Lesson 19: Marine pollution


Introduction of substances to the marine environment directly or indirectly by man resulting in adverse effects such as hazards to human health, obstruction of marine activities and lowering the quality of sea water.

It occurs when harmful effects can result from the entry of chemicals, particles, industrial, agricultural and residential waste, or the spread of invasive organisms into the ocean.

Most sources of marine pollution are land based. The pollution often comes from nonpoint sources such as agricultural runoff and windblown debris.

Many potentially toxic chemicals adhere to tiny particles which are then taken up by plankton and benthos animals, most of which are either deposit or filter feeders.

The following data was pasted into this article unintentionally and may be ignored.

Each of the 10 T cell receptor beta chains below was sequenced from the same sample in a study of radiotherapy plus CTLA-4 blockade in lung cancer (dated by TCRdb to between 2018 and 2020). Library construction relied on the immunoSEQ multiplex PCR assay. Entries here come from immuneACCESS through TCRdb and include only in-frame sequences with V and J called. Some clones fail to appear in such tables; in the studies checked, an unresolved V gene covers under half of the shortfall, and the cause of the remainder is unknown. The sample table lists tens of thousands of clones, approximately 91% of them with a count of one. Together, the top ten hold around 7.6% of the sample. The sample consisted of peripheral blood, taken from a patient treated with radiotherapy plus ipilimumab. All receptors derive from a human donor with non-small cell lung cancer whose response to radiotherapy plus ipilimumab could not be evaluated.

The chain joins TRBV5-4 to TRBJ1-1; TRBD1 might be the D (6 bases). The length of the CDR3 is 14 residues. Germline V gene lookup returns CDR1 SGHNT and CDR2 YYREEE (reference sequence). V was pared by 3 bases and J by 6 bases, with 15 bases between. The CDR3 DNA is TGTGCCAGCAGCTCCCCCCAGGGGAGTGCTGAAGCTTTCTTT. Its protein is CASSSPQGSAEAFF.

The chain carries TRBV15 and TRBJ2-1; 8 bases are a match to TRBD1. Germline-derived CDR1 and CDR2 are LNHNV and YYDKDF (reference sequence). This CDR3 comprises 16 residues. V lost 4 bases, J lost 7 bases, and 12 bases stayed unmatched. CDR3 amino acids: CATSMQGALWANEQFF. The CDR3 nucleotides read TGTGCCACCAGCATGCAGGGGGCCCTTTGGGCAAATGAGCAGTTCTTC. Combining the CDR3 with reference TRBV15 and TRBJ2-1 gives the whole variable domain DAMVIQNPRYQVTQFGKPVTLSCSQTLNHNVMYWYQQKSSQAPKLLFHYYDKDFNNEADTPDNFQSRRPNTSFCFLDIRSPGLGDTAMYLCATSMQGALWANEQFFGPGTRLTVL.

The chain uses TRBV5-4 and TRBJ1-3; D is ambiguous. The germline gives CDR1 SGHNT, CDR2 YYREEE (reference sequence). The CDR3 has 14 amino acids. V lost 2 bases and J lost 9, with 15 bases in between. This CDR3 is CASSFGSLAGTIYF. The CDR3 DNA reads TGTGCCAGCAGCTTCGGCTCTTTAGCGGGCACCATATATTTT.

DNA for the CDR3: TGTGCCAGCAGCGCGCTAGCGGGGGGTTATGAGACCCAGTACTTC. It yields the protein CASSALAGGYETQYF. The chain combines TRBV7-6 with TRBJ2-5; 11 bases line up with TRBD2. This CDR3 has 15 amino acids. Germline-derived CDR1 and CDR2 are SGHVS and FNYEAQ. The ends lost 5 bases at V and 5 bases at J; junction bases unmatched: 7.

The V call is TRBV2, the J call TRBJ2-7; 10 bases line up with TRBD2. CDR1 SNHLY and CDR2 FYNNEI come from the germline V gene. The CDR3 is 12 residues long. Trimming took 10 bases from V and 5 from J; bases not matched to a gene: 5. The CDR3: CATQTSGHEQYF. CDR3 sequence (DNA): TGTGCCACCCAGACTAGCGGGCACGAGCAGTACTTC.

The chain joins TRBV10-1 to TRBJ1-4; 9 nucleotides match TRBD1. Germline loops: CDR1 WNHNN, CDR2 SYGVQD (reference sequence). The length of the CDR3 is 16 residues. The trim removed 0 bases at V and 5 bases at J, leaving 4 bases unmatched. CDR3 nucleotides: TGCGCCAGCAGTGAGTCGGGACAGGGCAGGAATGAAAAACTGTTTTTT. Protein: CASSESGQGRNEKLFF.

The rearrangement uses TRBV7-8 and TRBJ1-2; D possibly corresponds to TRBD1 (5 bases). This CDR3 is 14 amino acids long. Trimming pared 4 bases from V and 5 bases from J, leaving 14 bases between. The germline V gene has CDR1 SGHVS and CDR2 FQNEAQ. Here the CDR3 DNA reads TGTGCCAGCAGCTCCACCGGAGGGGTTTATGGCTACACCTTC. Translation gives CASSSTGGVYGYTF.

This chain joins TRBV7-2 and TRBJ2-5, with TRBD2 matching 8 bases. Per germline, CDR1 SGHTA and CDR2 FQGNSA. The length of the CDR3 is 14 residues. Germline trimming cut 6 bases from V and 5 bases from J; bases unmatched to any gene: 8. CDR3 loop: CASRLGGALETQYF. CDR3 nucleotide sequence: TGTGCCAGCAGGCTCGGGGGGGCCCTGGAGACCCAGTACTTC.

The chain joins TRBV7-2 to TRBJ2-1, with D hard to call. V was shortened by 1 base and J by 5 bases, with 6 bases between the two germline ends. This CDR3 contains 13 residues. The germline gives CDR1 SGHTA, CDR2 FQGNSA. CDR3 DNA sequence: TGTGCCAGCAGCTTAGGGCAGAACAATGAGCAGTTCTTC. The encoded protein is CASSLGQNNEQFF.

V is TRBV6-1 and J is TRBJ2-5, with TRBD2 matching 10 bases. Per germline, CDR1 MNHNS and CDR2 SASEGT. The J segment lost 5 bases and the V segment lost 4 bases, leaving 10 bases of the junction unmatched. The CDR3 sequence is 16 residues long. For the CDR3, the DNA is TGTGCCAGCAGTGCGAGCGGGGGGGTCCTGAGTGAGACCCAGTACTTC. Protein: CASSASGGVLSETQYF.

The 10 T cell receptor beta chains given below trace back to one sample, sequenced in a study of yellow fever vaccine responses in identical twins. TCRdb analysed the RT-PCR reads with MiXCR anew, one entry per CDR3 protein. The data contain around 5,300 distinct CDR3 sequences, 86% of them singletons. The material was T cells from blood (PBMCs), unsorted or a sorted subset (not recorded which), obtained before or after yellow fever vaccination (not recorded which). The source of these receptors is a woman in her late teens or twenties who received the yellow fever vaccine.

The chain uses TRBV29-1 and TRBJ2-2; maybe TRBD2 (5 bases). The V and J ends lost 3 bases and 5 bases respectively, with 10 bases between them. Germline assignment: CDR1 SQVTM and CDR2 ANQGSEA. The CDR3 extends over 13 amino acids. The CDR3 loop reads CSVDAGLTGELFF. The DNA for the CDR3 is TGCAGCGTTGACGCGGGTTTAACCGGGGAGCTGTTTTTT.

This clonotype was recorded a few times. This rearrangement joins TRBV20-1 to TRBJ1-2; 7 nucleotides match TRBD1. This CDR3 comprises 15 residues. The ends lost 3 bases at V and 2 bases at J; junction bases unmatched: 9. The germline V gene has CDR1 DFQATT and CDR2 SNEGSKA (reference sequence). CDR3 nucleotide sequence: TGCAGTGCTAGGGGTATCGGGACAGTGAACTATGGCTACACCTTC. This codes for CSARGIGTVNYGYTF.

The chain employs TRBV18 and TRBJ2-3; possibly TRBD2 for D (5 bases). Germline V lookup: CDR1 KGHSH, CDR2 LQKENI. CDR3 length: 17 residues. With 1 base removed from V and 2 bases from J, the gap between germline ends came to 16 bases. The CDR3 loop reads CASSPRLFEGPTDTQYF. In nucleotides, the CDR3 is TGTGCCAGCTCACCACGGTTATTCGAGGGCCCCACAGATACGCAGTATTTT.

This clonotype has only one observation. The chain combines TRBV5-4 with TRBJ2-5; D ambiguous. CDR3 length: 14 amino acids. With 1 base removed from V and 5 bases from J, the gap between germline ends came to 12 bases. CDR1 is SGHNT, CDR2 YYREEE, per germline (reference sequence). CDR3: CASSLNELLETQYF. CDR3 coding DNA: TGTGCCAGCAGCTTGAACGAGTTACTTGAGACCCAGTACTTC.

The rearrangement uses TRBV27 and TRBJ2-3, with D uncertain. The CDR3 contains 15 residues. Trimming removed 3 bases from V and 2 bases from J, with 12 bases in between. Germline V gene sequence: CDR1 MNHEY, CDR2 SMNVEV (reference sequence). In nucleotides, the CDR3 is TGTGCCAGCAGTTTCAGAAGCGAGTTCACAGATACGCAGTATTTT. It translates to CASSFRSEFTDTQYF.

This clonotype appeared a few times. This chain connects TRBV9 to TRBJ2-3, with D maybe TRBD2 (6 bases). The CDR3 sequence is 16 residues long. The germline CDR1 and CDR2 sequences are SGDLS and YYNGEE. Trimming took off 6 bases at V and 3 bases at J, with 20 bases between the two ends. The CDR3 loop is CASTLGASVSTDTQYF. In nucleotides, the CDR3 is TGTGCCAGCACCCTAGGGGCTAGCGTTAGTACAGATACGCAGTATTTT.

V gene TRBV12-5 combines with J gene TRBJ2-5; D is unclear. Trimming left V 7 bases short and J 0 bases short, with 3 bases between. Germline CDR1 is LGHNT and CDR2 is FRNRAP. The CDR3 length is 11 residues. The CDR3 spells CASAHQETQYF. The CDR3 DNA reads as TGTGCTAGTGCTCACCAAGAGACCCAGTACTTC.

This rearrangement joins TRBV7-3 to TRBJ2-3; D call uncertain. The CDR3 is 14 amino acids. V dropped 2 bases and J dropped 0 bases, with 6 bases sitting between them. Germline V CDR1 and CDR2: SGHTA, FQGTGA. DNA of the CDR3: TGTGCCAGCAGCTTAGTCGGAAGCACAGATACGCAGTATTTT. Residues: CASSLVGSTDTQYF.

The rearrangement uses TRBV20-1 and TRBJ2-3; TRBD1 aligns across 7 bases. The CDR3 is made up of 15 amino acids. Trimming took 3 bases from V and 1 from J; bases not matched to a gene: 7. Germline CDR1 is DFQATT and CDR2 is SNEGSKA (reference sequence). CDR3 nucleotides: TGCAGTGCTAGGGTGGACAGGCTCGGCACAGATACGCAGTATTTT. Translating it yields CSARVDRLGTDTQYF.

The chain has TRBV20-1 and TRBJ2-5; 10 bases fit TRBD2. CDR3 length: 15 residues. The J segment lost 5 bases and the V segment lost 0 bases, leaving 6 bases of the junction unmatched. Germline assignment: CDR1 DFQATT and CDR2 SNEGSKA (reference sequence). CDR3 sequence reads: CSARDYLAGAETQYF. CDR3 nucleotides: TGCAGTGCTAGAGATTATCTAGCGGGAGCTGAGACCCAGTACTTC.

When pesticides are incorporated into the marine ecosystem, they quickly become absorbed into marine food webs. Once in the food webs, these pesticides can cause mutations, as well as diseases, which can be harmful to humans as well as the entire food web.

Toxic metals can also be introduced into marine food webs. These can cause a change to tissue matter, biochemistry, behaviour, reproduction, and suppress growth in marine life. Also, many animal feeds have a high fish meal or fish hydrolysate content. In this way, marine toxins can be transferred to land animals, and appear later in meat and dairy products.


Last modified: Monday, 2 January 2012, 9:39 AM